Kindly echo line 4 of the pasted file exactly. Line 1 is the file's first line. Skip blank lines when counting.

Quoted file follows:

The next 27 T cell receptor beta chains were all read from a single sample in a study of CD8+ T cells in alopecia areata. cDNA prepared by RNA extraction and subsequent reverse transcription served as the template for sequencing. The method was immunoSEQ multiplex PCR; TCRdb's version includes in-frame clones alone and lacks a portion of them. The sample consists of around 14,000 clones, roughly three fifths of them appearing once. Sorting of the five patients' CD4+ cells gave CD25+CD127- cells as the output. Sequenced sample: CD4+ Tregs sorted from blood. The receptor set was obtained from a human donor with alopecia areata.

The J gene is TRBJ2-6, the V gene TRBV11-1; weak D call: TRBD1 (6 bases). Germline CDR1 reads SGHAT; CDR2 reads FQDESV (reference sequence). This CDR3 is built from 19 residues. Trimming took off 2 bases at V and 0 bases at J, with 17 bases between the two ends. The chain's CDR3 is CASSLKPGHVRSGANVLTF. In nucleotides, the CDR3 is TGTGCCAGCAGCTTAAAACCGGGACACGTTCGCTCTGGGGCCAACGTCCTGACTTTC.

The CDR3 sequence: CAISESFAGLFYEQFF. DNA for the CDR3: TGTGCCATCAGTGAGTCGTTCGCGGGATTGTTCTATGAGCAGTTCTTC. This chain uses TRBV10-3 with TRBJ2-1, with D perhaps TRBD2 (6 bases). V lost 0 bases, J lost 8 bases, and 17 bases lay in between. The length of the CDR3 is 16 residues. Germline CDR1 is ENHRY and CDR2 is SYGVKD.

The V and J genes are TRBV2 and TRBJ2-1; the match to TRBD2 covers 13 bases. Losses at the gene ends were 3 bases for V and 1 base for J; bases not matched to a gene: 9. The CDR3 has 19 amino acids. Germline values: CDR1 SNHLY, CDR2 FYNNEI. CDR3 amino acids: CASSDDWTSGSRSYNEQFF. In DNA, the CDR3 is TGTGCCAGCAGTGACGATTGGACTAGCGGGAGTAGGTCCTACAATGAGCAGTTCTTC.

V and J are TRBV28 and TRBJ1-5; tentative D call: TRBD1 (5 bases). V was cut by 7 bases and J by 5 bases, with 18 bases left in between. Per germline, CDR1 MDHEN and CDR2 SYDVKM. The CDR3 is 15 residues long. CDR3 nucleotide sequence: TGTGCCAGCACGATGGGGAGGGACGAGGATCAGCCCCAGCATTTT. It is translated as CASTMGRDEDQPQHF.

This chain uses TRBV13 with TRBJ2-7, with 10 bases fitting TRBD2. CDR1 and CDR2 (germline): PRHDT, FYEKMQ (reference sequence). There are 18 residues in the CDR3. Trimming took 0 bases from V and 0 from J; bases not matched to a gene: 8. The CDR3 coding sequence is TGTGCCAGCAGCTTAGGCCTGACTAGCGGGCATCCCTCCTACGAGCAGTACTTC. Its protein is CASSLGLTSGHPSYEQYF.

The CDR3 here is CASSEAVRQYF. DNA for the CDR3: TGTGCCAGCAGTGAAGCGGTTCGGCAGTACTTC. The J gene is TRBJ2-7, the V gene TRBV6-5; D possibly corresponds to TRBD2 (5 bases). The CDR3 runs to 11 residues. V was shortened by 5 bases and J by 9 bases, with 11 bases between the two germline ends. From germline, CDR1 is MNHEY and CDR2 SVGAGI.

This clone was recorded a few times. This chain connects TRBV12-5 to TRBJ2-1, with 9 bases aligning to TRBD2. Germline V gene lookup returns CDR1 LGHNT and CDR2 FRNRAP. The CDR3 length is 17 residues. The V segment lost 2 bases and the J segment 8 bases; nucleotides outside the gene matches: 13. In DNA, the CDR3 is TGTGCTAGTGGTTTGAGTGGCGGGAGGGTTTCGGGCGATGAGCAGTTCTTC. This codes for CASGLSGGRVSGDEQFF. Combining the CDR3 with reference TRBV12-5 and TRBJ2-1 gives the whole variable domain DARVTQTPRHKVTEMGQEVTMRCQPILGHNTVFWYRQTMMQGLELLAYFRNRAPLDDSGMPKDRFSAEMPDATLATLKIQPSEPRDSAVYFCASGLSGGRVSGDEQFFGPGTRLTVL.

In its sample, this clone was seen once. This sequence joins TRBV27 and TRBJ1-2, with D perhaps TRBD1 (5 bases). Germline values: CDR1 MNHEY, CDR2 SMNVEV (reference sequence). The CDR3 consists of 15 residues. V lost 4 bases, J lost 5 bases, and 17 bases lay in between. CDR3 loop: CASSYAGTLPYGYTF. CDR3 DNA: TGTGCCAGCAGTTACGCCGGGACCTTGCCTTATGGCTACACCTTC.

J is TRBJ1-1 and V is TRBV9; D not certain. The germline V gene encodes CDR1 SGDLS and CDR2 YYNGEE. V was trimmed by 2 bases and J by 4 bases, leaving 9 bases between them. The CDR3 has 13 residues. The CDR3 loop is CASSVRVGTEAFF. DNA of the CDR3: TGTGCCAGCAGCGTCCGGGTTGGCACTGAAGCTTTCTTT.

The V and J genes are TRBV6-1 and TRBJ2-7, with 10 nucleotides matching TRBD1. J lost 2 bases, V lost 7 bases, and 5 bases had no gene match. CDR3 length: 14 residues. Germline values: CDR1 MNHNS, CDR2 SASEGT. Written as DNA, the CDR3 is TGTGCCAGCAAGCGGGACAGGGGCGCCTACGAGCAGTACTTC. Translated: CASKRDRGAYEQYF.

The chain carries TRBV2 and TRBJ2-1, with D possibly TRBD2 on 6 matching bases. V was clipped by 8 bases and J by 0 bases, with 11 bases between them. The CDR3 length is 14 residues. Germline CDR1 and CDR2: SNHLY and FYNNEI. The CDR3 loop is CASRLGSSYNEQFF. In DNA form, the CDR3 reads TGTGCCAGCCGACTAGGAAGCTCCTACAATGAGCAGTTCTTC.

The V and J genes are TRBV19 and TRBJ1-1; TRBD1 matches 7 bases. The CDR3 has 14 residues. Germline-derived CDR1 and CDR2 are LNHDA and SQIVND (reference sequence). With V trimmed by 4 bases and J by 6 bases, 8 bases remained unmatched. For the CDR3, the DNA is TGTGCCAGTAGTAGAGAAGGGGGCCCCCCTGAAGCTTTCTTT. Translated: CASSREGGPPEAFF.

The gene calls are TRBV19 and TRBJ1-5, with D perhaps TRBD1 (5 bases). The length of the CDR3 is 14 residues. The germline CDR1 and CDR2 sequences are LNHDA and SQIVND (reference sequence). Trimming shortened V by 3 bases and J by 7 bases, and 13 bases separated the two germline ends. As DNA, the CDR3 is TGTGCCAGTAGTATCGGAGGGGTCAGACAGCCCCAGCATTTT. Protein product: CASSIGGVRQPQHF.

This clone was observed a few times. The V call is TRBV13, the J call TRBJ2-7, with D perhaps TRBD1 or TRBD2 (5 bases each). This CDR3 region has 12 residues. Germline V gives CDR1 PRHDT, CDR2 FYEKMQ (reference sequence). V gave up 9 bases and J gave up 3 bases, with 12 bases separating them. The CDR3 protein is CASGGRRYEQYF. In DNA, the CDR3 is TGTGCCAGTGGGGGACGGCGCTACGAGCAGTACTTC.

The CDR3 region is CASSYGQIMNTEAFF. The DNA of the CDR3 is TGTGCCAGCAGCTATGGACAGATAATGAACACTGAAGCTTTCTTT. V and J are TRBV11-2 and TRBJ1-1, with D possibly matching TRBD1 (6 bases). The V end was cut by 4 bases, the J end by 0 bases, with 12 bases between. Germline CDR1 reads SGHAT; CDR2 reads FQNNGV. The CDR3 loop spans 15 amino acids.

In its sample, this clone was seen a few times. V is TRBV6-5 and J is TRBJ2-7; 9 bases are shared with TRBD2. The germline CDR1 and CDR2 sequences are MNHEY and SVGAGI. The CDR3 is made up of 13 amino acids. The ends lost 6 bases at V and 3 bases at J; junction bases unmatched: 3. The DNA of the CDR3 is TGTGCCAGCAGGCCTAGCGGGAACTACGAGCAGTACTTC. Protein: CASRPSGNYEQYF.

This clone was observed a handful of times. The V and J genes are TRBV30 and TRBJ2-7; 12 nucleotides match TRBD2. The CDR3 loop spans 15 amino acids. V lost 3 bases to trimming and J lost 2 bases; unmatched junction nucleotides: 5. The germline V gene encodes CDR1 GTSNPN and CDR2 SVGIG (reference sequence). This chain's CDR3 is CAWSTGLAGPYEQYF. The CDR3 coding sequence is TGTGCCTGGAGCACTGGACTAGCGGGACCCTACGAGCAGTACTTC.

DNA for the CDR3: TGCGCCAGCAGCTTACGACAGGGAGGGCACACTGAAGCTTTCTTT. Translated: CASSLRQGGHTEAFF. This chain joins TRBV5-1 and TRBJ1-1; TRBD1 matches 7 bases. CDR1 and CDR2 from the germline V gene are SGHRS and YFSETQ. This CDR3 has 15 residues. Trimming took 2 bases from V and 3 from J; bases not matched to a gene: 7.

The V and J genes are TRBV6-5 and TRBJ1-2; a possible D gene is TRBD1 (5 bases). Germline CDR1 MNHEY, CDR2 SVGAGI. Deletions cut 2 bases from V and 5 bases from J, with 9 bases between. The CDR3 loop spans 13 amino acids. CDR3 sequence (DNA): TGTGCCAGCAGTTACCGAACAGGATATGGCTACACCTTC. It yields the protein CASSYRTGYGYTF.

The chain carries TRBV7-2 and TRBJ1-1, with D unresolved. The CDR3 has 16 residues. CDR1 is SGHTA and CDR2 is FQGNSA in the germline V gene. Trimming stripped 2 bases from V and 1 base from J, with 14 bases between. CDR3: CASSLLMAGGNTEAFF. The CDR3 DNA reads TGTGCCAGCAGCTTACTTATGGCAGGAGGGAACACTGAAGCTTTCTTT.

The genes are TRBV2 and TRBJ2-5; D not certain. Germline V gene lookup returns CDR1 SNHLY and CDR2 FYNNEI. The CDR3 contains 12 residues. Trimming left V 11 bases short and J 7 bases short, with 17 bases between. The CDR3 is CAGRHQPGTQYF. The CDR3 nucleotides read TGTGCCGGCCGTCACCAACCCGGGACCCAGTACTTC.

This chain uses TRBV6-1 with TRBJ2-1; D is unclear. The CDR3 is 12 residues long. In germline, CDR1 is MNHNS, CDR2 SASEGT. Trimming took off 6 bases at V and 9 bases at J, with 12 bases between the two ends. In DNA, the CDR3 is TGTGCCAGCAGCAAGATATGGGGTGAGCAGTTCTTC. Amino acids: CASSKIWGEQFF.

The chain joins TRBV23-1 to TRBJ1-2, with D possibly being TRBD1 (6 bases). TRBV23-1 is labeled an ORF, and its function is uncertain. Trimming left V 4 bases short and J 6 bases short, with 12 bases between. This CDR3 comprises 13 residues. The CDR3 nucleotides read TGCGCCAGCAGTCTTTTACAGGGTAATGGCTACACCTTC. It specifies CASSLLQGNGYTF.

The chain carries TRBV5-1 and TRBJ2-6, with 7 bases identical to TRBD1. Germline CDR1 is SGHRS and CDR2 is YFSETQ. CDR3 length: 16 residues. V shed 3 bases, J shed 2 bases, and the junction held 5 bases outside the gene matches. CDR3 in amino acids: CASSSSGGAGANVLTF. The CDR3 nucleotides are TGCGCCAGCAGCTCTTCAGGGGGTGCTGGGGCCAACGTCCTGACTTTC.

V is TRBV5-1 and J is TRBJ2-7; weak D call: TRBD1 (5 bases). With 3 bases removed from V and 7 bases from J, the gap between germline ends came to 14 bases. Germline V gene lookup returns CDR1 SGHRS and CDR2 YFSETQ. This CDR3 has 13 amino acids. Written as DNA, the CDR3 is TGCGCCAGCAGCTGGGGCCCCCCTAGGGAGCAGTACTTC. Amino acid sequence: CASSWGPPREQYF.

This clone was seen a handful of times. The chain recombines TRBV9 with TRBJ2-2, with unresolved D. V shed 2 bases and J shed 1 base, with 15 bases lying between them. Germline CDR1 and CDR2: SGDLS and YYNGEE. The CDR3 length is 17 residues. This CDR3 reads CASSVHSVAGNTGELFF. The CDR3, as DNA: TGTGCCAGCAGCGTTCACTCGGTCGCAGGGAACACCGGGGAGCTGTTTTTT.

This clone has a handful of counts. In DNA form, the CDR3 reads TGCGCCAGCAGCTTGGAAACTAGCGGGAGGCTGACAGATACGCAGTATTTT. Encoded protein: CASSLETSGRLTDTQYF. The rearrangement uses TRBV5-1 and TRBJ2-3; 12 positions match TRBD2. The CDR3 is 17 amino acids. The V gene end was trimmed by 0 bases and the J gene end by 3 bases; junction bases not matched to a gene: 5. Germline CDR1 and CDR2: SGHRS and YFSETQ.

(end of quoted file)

The V and J genes are TRBV2 and TRBJ2-1; the match to TRBD2 covers 13 bases. Losses at the gene ends were 3 bases for V and 1 base for J; bases not matched to a gene: 9. The CDR3 has 19 amino acids. Germline values: CDR1 SNHLY, CDR2 FYNNEI. CDR3 amino acids: CASSDDWTSGSRSYNEQFF. In DNA, the CDR3 is TGTGCCAGCAGTGACGATTGGACTAGCGGGAGTAGGTCCTACAATGAGCAGTTCTTC.